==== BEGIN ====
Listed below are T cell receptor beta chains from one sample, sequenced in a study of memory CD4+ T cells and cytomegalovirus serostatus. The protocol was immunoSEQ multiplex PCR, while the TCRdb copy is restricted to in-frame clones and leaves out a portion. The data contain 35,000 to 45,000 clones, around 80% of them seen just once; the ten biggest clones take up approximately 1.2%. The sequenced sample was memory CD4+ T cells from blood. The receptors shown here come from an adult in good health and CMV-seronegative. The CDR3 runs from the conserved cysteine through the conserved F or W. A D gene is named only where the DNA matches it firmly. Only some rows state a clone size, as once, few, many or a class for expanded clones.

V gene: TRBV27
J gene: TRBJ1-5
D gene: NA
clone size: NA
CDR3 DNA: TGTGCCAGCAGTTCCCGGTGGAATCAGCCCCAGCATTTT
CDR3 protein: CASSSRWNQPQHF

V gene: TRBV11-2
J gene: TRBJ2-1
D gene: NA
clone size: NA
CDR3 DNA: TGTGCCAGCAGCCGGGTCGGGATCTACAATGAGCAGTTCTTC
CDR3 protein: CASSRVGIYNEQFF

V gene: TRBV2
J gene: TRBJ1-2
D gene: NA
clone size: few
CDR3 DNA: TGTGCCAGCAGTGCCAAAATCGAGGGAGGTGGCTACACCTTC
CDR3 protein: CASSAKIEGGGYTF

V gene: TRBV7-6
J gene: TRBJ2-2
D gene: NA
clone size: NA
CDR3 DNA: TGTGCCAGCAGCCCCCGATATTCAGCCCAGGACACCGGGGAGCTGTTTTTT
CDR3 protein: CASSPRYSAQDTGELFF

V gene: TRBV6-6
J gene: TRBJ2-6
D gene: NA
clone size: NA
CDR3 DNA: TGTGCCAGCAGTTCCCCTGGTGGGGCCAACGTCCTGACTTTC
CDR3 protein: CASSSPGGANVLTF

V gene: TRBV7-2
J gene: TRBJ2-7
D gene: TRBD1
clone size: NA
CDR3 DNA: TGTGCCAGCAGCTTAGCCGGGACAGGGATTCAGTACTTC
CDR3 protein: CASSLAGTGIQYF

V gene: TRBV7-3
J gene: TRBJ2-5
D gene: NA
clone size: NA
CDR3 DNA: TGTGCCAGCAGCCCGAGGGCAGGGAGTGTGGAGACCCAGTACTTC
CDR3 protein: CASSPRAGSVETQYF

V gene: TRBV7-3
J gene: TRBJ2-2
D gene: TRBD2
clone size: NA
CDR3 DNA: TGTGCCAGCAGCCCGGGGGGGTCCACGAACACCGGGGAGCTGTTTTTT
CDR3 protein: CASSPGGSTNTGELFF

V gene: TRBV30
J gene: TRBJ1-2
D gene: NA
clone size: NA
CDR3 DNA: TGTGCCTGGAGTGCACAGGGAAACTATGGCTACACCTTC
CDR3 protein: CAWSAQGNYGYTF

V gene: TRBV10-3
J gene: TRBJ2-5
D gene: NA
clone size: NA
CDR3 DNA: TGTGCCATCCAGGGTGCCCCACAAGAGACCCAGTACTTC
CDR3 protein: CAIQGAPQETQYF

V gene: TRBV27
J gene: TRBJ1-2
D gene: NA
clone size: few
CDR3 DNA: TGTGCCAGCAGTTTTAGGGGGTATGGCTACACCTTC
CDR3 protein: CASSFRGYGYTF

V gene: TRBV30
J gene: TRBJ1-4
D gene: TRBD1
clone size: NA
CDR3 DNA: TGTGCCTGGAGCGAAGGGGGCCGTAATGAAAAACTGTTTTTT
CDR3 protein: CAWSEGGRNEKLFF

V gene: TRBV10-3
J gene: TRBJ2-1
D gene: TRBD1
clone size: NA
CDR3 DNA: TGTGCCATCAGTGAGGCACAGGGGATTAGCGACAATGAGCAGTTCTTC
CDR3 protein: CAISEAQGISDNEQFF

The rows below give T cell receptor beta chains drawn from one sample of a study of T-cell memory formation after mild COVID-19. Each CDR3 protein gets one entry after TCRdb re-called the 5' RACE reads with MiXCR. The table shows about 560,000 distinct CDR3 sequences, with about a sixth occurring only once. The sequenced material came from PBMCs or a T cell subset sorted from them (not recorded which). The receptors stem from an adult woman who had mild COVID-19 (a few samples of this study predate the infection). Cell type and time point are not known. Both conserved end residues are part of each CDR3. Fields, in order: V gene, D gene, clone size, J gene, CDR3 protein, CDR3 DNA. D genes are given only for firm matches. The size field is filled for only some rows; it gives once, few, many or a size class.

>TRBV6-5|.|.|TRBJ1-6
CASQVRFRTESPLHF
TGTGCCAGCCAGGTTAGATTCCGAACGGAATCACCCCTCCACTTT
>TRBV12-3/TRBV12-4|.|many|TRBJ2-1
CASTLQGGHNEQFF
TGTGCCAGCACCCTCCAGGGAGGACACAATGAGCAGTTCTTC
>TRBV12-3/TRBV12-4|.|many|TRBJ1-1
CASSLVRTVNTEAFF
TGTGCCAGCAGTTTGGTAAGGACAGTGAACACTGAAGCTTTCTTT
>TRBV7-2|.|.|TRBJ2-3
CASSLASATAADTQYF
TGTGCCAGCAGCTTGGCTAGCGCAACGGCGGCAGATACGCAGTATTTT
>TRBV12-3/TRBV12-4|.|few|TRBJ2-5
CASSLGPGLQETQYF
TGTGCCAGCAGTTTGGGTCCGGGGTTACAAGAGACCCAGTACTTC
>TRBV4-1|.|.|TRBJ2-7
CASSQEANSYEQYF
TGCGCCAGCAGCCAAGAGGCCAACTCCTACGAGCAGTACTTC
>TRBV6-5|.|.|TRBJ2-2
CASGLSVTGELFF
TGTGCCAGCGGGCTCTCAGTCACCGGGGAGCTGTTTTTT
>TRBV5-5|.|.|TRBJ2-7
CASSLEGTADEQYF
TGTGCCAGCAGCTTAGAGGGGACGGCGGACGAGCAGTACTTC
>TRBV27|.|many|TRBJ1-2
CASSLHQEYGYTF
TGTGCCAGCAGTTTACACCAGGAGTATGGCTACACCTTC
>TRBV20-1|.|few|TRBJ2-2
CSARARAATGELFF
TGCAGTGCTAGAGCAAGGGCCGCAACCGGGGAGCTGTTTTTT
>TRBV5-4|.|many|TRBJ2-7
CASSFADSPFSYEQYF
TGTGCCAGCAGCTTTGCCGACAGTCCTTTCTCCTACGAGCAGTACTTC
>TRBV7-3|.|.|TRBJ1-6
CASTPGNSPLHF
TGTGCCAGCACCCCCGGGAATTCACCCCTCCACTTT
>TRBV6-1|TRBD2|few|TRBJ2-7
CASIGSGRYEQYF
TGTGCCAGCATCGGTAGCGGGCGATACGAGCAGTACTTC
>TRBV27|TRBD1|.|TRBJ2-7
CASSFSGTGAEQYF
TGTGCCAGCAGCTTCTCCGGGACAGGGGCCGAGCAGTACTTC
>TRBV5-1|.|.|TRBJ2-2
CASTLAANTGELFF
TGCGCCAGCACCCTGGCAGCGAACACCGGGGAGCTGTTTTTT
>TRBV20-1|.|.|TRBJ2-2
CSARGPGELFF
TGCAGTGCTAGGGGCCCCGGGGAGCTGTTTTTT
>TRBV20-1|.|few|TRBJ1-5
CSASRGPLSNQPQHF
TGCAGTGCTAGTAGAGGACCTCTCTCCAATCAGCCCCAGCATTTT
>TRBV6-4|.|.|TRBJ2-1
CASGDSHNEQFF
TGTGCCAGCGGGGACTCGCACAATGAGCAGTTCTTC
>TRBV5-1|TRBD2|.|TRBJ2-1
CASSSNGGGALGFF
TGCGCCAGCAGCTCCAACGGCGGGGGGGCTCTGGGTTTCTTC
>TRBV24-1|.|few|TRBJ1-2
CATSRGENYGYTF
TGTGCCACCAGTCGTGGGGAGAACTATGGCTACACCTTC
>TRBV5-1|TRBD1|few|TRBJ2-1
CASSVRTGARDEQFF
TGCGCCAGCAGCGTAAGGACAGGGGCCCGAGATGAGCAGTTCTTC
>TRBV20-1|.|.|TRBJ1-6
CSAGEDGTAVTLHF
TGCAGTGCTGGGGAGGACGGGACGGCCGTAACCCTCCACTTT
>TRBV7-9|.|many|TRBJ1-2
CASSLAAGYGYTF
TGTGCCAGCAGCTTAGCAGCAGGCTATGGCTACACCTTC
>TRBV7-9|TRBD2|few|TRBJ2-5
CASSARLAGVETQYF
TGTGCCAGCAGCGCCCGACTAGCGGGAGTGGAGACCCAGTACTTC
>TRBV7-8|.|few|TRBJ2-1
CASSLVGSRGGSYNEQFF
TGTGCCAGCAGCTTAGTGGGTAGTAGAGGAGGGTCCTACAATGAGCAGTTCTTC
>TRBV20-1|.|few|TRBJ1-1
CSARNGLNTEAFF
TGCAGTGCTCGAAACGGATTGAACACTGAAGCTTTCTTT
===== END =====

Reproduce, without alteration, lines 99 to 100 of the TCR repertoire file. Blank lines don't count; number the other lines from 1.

>TRBV6-5|.|.|TRBJ2-2
CASGLSVTGELFF